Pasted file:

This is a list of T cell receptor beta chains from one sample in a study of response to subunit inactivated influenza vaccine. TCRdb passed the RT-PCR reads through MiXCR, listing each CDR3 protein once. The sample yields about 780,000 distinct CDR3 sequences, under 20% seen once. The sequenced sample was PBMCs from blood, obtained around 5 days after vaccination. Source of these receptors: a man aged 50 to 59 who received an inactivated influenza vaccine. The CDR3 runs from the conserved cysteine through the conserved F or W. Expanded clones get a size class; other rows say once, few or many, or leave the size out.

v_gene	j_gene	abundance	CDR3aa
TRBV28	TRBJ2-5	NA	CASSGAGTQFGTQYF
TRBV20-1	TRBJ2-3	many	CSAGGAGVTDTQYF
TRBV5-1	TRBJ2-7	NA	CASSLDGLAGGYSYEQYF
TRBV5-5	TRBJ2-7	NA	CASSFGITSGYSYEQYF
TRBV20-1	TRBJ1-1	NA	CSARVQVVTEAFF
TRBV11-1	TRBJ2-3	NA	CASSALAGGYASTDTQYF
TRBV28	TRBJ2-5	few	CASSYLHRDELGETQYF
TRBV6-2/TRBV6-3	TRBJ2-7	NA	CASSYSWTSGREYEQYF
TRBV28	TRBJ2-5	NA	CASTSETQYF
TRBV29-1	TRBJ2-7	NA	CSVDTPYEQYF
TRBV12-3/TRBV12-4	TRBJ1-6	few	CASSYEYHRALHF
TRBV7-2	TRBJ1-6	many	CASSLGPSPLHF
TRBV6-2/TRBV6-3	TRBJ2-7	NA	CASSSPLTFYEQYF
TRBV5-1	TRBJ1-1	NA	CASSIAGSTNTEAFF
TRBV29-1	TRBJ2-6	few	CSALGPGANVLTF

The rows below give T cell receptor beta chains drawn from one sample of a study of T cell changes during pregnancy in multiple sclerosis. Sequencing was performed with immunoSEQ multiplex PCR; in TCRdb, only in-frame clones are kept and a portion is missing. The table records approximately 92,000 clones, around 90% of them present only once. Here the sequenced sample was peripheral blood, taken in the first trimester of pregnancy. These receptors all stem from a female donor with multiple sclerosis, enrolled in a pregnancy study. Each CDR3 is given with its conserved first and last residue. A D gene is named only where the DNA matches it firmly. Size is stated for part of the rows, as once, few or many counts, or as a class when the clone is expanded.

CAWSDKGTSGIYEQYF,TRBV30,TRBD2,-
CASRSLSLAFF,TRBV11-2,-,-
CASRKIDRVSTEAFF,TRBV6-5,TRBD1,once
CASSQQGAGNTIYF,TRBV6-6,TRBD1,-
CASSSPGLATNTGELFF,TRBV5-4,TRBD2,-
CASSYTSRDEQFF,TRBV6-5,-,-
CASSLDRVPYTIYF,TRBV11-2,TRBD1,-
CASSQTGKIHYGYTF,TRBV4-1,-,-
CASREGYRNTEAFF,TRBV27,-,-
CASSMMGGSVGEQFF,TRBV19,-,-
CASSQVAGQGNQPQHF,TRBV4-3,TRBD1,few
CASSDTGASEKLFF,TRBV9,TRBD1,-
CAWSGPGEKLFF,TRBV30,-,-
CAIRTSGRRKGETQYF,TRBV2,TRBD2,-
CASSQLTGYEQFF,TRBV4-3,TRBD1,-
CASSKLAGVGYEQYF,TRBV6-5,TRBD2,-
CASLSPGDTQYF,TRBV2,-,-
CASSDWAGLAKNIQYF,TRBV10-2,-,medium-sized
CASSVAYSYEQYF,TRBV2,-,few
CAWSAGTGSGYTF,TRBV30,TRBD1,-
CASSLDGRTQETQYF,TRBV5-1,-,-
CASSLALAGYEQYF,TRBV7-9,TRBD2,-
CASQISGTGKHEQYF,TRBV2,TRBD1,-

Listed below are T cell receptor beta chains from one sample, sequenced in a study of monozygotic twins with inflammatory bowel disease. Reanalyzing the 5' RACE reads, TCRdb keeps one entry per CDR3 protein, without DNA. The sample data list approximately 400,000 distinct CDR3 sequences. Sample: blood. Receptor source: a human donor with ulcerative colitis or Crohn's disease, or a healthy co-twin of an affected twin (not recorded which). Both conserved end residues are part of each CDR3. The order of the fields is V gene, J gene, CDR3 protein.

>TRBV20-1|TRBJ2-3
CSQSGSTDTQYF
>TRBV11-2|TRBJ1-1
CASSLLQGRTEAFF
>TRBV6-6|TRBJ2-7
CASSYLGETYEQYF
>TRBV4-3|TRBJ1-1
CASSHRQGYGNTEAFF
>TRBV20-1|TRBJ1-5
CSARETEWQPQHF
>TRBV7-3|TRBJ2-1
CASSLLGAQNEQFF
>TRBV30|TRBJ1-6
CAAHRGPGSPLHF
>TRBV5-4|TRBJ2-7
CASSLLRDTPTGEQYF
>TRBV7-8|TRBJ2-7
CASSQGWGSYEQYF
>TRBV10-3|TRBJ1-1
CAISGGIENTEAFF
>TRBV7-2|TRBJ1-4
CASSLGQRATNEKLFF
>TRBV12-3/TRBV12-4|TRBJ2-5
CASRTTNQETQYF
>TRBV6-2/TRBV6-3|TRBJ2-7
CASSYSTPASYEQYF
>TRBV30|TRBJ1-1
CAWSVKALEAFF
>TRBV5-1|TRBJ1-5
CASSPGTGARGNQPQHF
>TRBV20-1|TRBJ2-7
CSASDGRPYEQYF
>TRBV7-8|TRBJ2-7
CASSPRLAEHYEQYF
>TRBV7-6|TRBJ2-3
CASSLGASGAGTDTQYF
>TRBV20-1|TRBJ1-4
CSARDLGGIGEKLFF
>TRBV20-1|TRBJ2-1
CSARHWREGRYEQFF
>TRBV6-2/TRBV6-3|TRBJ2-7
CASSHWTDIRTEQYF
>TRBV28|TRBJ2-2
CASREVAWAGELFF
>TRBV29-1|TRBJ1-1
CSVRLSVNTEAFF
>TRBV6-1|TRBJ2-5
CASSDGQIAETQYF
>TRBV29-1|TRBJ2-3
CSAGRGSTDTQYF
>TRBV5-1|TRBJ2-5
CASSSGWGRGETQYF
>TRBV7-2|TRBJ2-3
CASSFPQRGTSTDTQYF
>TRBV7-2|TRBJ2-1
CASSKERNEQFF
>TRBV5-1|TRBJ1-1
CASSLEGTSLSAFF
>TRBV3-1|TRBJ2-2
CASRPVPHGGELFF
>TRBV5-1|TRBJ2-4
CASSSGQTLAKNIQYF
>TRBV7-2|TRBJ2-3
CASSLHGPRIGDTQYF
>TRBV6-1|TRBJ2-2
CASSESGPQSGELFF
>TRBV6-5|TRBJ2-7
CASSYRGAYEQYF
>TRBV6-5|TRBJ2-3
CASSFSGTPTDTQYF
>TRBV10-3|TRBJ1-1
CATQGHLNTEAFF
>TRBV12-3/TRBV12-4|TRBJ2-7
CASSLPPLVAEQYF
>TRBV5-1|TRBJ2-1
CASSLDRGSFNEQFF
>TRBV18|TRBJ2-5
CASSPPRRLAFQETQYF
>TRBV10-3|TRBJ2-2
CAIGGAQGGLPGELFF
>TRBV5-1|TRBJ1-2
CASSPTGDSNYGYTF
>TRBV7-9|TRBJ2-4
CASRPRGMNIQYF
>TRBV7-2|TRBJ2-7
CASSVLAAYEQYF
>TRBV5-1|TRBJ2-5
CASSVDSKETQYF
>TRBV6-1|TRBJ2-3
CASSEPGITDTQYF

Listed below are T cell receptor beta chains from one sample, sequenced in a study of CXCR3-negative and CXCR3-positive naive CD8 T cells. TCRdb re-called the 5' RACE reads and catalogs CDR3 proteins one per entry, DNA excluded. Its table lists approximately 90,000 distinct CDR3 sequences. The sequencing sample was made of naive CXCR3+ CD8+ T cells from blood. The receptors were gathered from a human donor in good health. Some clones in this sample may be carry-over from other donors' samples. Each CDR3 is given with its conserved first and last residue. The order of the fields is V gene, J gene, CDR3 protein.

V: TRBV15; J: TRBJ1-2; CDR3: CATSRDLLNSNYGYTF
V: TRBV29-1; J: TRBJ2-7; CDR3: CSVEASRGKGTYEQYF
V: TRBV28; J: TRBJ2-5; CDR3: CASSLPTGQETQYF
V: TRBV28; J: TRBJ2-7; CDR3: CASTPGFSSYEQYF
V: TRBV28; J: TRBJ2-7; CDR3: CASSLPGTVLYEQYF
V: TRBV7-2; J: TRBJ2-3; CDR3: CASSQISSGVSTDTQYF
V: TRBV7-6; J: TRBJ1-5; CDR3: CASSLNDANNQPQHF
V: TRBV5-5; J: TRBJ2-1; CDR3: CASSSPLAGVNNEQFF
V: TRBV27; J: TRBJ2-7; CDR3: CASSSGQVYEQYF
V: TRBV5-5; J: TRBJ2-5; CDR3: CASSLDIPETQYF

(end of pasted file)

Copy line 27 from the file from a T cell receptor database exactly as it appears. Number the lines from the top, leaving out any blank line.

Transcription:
CASREGYRNTEAFF,TRBV27,-,-